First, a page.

Of particular interest with regard to these essays, of course, mind and consciousness are very commonly thought to be really just information and/or information processing. Indeed, the entire cognitive science program is predicated on the notion that the brain is (just) a complicated information processor - that not only can it be seen in terms of information processing, but that seeing it in these terms captures what is interesting about the brain in its entirety. The brain is nothing but a big information processor; any similarly configured information processor of equal capacity would manifest a mind in every sense that the brain itself manifests one. These sound like rather large and sweeping claims, but we can not even know whether they are or not (let alone whether or not they are true) until we nail down exactly what is meant by "information" and "information processing".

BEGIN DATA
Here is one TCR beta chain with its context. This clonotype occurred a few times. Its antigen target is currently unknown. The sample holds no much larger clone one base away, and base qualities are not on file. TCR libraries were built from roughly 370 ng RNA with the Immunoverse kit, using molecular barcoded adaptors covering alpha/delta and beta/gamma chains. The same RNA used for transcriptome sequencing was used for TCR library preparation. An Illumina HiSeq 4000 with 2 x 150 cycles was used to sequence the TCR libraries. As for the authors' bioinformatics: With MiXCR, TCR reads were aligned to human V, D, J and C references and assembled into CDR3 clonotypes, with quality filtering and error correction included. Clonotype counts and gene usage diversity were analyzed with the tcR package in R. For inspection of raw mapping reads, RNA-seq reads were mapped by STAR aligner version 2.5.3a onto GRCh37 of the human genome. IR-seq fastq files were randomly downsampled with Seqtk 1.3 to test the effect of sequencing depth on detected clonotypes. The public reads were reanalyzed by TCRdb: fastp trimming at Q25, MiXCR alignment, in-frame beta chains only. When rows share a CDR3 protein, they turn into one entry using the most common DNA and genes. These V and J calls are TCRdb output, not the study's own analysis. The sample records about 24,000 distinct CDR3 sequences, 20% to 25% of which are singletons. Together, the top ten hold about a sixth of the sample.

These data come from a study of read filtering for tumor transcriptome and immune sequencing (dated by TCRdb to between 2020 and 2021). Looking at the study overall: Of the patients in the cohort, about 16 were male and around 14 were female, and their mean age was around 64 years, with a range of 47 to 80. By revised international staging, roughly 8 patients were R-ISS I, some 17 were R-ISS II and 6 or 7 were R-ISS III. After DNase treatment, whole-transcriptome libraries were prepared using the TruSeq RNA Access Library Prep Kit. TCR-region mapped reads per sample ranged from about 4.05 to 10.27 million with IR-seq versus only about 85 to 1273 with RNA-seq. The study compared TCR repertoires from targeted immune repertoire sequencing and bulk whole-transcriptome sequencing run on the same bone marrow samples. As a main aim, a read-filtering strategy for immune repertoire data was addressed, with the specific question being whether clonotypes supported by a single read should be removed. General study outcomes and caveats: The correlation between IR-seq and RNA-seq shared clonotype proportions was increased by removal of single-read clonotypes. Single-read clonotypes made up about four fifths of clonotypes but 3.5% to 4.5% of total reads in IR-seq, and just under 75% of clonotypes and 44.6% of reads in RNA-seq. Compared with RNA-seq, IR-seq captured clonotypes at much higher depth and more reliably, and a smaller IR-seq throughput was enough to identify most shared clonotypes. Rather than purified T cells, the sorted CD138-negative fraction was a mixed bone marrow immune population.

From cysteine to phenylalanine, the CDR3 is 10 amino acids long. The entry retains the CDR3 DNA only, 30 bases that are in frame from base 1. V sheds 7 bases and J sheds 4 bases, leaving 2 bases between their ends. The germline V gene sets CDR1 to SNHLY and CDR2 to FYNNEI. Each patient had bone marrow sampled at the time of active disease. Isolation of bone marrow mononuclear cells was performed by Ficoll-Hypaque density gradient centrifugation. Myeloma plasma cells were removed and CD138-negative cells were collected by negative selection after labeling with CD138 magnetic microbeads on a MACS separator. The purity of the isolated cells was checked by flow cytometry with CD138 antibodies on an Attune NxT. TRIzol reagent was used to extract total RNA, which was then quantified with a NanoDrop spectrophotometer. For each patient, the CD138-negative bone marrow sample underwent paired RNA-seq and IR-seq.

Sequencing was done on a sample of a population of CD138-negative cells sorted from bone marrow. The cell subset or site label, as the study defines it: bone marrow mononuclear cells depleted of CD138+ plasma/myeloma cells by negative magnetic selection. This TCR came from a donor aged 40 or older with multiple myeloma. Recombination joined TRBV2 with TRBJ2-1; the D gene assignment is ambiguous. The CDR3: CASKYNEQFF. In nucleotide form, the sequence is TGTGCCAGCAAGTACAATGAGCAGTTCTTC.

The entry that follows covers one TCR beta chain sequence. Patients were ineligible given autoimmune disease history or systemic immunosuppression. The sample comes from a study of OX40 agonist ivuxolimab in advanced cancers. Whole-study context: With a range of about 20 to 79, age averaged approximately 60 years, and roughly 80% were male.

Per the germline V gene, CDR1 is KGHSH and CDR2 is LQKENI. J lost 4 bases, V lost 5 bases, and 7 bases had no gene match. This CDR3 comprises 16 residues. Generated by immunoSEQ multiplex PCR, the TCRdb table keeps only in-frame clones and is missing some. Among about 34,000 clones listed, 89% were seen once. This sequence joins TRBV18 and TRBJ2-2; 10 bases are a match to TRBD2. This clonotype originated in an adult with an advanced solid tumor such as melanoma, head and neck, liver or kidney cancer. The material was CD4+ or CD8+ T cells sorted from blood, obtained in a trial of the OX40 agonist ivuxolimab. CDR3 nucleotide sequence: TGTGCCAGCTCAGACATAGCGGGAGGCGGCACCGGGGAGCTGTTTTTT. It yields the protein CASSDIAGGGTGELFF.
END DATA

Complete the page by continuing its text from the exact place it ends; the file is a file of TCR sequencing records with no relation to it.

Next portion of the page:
In what sense does an information processor actually process information? Does it manipulate symbols? These sound like silly questions at first, but their answers depend on how exactly you define "information" and "symbol". In spite of the well developed field of Information Theory, it is devilishly hard to find anyone who commits an actual definition of the term "information" to print. While people who are interested in qualia and the Hard Problem may not have answered the corresponding questions for the term "qualia", they acknowledge at least that there is work to be done along these lines. People on both sides of the Hard Problem debate, however, too easily assume that we know what we are talking about when we speak of information and information processing. I argue that information is more difficult to pin down than is generally accepted, and that there are very different things that are meant by the term depending on the context.